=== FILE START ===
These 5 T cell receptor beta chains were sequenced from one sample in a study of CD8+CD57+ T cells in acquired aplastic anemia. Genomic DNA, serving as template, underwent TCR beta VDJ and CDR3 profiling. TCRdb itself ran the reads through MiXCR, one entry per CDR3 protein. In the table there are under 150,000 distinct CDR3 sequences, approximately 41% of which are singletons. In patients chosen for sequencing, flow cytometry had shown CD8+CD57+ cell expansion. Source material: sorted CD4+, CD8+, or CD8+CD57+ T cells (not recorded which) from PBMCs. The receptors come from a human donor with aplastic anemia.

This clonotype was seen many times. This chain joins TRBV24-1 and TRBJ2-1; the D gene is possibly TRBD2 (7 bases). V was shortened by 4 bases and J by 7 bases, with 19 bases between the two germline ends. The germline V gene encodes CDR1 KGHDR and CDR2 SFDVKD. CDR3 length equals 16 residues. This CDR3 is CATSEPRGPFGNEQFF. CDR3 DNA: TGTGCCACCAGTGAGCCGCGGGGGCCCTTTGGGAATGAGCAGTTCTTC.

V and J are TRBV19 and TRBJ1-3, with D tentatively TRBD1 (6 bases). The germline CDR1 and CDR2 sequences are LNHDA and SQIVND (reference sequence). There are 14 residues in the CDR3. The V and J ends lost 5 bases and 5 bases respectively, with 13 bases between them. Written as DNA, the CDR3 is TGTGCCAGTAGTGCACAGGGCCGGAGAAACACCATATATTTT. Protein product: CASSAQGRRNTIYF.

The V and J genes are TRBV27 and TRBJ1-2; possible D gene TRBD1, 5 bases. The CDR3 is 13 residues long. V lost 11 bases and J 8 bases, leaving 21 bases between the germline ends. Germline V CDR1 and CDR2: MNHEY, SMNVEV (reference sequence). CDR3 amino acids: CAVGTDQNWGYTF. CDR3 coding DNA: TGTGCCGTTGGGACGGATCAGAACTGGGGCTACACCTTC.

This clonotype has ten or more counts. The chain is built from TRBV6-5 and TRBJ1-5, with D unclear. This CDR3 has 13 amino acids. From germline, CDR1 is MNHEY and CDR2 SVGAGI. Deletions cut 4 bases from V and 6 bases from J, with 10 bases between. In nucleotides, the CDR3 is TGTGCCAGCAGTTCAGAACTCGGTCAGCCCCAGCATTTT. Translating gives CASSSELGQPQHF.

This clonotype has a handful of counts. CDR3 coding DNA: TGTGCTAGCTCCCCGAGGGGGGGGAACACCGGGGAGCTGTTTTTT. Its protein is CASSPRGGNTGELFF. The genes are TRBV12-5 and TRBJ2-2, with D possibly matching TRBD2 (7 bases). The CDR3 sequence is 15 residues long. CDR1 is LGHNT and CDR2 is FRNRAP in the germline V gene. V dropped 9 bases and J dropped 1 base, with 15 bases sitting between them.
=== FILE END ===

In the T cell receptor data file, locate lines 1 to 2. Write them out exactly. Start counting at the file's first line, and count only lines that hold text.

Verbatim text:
These 5 T cell receptor beta chains were sequenced from one sample in a study of CD8+CD57+ T cells in acquired aplastic anemia. Genomic DNA, serving as template, underwent TCR beta VDJ and CDR3 profiling. TCRdb itself ran the reads through MiXCR, one entry per CDR3 protein. In the table there are under 150,000 distinct CDR3 sequences, approximately 41% of which are singletons. In patients chosen for sequencing, flow cytometry had shown CD8+CD57+ cell expansion. Source material: sorted CD4+, CD8+, or CD8+CD57+ T cells (not recorded which) from PBMCs. The receptors come from a human donor with aplastic anemia.

This clonotype was seen many times. This chain joins TRBV24-1 and TRBJ2-1; the D gene is possibly TRBD2 (7 bases). V was shortened by 4 bases and J by 7 bases, with 19 bases between the two germline ends. The germline V gene encodes CDR1 KGHDR and CDR2 SFDVKD. CDR3 length equals 16 residues. This CDR3 is CATSEPRGPFGNEQFF. CDR3 DNA: TGTGCCACCAGTGAGCCGCGGGGGCCCTTTGGGAATGAGCAGTTCTTC.